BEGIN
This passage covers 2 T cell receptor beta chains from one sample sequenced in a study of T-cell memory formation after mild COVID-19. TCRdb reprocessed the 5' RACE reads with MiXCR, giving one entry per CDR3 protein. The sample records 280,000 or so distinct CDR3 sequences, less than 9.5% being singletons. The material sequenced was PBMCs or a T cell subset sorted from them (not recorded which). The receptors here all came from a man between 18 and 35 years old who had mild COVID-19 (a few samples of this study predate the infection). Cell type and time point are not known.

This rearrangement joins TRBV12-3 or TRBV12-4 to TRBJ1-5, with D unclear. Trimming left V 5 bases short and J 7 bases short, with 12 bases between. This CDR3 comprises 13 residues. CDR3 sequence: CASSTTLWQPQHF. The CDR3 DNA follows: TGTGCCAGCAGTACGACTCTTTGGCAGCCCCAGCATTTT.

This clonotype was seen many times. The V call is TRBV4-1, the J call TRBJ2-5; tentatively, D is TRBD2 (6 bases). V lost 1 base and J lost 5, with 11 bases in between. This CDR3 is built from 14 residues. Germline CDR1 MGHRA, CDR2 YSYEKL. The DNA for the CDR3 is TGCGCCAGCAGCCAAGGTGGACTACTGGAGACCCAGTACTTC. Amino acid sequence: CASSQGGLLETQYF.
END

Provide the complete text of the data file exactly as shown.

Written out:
This passage covers 2 T cell receptor beta chains from one sample sequenced in a study of T-cell memory formation after mild COVID-19. TCRdb reprocessed the 5' RACE reads with MiXCR, giving one entry per CDR3 protein. The sample records 280,000 or so distinct CDR3 sequences, less than 9.5% being singletons. The material sequenced was PBMCs or a T cell subset sorted from them (not recorded which). The receptors here all came from a man between 18 and 35 years old who had mild COVID-19 (a few samples of this study predate the infection). Cell type and time point are not known.

This rearrangement joins TRBV12-3 or TRBV12-4 to TRBJ1-5, with D unclear. Trimming left V 5 bases short and J 7 bases short, with 12 bases between. This CDR3 comprises 13 residues. CDR3 sequence: CASSTTLWQPQHF. The CDR3 DNA follows: TGTGCCAGCAGTACGACTCTTTGGCAGCCCCAGCATTTT.

This clonotype was seen many times. The V call is TRBV4-1, the J call TRBJ2-5; tentatively, D is TRBD2 (6 bases). V lost 1 base and J lost 5, with 11 bases in between. This CDR3 is built from 14 residues. Germline CDR1 MGHRA, CDR2 YSYEKL. The DNA for the CDR3 is TGCGCCAGCAGCCAAGGTGGACTACTGGAGACCCAGTACTTC. Amino acid sequence: CASSQGGLLETQYF.